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ABSTRACT. In Nine Stories (1953), J. D. Salinger presents both Eastern and Western thematic features in balance to each other, with what seems nonchalance, but is actually utmost care and attention. This way of balanced thematic representation prefigures Fred R. Dallmayr’s convincing argument of going “beyond Orientalism.” Dallmayr indicates the importance of heterogeneity (diversity) – the condition in which both Orientalists and “the Orient” can speak out and discuss with each other – and recognizes the high value of the coexistence of “the Orient” and “the Occident.” I will therefore discuss how Salinger’s Nine Stories is coherent in its treatment of the concept of going “beyond Orientalism” in Dallmayr’s acceptation. Firstly, I will indicate an ambivalent aspect of the Zen kōan – Orientalism and/or heterogeneity of “the Occident” and “the Orient.” Secondly, I will explore A Perfect Day for Bananafish (1948) and For Esmé – with Love and Squalor (1950) as examples of pieces collected in Nine Stories (1953) that go “beyond Orientalism,” focusing on an interactive aspect of dialogue scenes that are similar to kōan practices. I will then argue that the way Salinger attempts to write about Caucasian characters’ kōan-like dialogue leads to the transcendence of binary oppositions, such as the opposition between “the Occident” and “the Orient,” i.e. the division which constitutes Orientalism itself. Finally, I will demonstrate that Salinger tries to create a heterogeneous (diversity-based) literary space, challenging the appropriative and consumerist attitude of Americans towards “the Orient” in the mid-20th century. pp. 181–199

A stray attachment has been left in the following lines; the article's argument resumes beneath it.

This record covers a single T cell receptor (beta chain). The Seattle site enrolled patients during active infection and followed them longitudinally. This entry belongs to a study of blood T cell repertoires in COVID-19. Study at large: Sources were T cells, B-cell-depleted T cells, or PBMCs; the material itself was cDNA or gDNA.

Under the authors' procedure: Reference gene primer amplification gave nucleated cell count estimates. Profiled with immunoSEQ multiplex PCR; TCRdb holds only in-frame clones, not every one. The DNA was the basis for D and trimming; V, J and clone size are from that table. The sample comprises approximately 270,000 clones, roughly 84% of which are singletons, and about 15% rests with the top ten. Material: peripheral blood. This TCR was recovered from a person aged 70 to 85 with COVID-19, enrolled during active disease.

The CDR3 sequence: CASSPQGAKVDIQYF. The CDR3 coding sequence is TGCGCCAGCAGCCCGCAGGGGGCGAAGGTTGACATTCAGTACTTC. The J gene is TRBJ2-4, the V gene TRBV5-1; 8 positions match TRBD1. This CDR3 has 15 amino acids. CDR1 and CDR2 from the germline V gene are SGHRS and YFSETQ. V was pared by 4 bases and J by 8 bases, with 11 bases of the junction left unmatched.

Keywords: Zen; kōan; Orientalism; trans-border representations; mid-20th century; agonal interdependence

How to cite: Oda T (2018) Adapting Zen to challenge Orientalism: trans-border representations in two short stories by J. D. Salinger. Creativity 1(2): 181–199. doi:10.22381/C1220185

TOMOKO ODA
This email address is being protected from spambots. You need JavaScript enabled to view it.
Graduate School of Humanities,
Kobe University, Kobe, Japan

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